June 19, 2020

Exams, risk-based net worth, more on NCUA agenda

ncuaThe NCUA Board next week is set to issue a request for information related to the future of exams and supervision using digital technology, a final rule on technical amendments, and a proposed rule on risk-based net worth. Additionally, the board will receive a briefing on the agency's guaranteed notes oversight program and an annual report on minority depository institutions (MDIs).

Exams and Supervision

In its annual report released in March, the NCUA indicated it will continue its efforts on exam modernization, in addition to addressing growing cyber threats and technology-driven changes to the financial landscape. NAFCU has consistently pushed the NCUA for updates on exam modernization and met directly with NCUA Chairman Rodney Hood and Board Member Todd Harper to discuss the agency’s efforts to improve exams.

Last month, the NCUA provided credit unions with an update on exam relief efforts amid the coronavirus pandemic via a Letter to Credit Unions, indicating that it would continue offsite work until further notice. The agency also reiterated that it would consistently reevaluate this approach throughout the year and encouraged credit unions experiencing difficulties meeting examination requests to proactively reach out to their examiners

NAFCU President and CEO Dan Berger previously called on the agency to provide additional examination flexibility and make other regulatory adjustments to ensure credit unions can focus on helping members during the coronavirus pandemic. He also discussed exam relief in conversations with Hood, Harper and Board Member J. Mark McWatters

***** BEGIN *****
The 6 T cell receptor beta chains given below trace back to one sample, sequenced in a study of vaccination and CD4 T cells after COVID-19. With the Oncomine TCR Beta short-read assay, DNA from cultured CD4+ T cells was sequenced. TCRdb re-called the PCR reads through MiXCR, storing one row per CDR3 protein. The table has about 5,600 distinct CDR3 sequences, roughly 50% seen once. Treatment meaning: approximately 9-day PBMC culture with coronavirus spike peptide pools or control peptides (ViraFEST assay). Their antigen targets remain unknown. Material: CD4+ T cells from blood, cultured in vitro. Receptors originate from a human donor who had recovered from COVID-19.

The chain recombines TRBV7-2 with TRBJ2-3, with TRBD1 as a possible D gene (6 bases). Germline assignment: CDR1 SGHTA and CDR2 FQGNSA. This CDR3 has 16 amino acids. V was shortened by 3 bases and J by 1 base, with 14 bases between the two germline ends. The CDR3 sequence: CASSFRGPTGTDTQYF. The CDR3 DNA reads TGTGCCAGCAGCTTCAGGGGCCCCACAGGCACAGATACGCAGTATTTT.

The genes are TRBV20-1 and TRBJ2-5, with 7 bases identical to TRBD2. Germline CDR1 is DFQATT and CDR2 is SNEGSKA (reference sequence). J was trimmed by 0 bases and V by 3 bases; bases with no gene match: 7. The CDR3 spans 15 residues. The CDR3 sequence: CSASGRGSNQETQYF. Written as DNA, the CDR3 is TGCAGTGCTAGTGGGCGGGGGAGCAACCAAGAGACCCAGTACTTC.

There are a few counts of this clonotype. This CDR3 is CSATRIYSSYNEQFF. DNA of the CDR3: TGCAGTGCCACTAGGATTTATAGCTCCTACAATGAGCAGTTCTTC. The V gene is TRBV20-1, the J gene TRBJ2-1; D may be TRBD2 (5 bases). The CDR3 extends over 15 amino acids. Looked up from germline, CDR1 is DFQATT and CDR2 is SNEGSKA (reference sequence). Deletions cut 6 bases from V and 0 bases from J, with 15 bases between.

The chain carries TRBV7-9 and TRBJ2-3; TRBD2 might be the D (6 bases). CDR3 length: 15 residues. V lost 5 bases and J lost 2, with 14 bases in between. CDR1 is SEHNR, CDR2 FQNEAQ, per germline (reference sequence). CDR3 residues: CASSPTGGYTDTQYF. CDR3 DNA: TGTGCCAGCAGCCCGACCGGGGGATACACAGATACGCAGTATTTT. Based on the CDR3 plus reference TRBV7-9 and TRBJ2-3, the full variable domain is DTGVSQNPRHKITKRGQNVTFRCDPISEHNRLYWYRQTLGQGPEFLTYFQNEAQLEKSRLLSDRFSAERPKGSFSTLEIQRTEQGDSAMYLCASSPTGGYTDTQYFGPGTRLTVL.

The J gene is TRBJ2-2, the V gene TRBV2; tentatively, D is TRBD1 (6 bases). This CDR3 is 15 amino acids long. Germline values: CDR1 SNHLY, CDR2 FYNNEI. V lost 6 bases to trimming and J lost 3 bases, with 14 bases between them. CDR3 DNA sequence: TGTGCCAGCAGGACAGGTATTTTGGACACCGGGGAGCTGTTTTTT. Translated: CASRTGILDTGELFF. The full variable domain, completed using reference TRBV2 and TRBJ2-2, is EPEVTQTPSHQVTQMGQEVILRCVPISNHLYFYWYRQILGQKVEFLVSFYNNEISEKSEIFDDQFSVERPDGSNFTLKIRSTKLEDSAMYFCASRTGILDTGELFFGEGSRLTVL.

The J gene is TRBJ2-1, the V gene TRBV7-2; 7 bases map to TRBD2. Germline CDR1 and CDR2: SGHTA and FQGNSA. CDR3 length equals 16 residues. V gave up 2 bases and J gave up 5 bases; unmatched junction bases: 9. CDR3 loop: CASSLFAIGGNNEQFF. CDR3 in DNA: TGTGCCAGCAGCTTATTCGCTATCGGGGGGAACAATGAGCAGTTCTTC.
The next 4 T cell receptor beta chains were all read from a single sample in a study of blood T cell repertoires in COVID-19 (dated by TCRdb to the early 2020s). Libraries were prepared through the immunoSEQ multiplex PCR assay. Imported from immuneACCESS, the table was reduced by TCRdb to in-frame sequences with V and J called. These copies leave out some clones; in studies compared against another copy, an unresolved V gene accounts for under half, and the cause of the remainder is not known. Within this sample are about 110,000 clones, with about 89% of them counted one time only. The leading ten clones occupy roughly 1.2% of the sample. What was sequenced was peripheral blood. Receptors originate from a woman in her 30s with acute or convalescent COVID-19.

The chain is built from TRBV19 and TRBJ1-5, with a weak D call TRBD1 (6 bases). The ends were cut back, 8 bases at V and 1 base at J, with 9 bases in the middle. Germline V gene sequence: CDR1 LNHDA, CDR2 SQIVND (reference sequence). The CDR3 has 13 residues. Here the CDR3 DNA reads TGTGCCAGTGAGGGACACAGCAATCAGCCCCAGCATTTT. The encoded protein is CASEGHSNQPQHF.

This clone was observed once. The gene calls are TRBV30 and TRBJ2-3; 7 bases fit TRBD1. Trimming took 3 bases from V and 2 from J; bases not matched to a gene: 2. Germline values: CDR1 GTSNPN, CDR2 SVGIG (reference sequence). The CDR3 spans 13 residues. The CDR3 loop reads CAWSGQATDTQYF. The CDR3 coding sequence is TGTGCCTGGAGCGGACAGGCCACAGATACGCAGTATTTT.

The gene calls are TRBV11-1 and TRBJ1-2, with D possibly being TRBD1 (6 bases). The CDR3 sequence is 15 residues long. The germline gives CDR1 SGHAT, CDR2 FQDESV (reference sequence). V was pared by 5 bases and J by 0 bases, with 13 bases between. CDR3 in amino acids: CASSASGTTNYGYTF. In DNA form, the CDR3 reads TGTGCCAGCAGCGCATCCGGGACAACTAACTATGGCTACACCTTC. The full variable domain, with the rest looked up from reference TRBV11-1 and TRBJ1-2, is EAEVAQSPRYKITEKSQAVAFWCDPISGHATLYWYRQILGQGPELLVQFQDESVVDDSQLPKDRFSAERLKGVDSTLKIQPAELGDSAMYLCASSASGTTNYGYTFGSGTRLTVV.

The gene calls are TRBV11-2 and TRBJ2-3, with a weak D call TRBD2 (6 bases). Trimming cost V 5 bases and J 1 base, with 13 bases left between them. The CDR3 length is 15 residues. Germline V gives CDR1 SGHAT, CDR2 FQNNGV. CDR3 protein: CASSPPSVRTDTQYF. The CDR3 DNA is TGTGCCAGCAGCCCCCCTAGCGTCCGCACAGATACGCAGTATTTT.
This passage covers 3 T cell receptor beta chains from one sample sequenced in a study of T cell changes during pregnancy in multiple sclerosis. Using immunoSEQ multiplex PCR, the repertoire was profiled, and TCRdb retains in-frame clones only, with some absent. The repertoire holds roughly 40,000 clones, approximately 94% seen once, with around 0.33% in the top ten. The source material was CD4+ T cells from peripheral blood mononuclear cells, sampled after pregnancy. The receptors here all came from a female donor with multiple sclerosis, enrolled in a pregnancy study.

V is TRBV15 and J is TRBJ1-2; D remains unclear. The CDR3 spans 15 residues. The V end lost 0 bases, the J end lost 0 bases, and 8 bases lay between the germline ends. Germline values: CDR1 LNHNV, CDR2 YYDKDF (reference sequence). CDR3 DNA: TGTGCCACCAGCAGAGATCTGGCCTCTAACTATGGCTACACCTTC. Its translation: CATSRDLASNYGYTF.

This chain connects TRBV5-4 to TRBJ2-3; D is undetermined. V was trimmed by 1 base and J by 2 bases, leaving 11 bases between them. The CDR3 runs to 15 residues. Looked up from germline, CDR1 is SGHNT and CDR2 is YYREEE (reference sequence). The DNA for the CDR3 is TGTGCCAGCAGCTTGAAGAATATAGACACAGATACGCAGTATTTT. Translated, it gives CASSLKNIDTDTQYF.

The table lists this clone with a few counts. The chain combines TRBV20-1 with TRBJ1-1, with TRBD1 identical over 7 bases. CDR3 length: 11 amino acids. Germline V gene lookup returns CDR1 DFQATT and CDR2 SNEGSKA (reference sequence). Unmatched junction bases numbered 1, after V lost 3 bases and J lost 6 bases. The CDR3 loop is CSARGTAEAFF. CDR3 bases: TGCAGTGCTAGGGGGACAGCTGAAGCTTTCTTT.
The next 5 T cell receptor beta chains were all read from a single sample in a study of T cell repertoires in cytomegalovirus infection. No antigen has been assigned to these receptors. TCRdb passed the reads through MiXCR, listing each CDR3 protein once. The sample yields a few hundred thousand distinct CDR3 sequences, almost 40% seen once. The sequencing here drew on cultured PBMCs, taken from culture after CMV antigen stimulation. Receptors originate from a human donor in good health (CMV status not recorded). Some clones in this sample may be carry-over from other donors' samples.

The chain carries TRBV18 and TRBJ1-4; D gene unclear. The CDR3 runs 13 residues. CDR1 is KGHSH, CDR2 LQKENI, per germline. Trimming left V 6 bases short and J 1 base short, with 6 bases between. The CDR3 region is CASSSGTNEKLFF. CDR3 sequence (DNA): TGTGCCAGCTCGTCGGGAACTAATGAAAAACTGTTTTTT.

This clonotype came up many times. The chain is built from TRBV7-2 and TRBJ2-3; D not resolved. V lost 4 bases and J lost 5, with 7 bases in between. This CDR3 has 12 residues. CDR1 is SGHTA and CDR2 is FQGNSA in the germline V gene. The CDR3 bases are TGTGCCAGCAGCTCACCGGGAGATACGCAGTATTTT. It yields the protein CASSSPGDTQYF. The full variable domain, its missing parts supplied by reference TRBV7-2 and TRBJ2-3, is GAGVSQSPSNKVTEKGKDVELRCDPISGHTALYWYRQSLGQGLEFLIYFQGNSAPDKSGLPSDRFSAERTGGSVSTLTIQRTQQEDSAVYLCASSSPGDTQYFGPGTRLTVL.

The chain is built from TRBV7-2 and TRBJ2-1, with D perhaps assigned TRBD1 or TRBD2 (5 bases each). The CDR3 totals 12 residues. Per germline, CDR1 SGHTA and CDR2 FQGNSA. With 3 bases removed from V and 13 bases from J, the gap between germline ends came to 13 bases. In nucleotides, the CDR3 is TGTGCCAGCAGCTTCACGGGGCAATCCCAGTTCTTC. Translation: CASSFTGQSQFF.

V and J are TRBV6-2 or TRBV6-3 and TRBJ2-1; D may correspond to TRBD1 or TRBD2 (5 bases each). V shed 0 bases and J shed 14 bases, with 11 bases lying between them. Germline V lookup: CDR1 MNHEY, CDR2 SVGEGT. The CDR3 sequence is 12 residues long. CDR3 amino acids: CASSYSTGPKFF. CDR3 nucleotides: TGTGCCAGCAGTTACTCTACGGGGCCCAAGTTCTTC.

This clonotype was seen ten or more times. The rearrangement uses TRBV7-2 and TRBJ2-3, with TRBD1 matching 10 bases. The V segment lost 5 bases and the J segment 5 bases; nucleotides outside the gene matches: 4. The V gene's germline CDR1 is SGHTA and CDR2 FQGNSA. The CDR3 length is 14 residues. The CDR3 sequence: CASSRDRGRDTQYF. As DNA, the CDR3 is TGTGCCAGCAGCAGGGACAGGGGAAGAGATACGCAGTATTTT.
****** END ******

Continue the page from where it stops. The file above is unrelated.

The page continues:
Risk-Based Net Worth

NAFCU previously urged the agency to grant additional capital flexibility and provide parity with banks amid the coronavirus pandemic and has led efforts to ensure credit unions and their members benefit from a modern capital regime.

Last year, the  NCUA Board passed a final rule to delay the implementation of its risk-based capital (RBC) rule by two years to Jan. 1, 2022.

Under the CARES Act, the community bank leverage ratio (CBLR) was reduced from 9 to 8 percent. One of NAFCU's priorities related to capital is to advocate for fair, common-sense capital reform that accurately recognizes risk, instead of just focusing on an institution's asset size, and enhances opportunities for credit union growth. The NCUA has previously indicated it is still working on efforts to create a CBLR analog for credit unions that will be subject to the RBC rule.

Of note, the tabled interim final rule on overdraft policy from the Board's May meeting is not on the agenda. NAFCU was generally supportive of the rule and had called on the agency to provide relief measures aimed at simplifying regulatory hurdles associated with limitations on carrying and charging off negative balances.

NAFCU will monitor next week's meeting and update credit unions via NAFCU Today. The board will next meet July 16; view the 2020 meeting dates.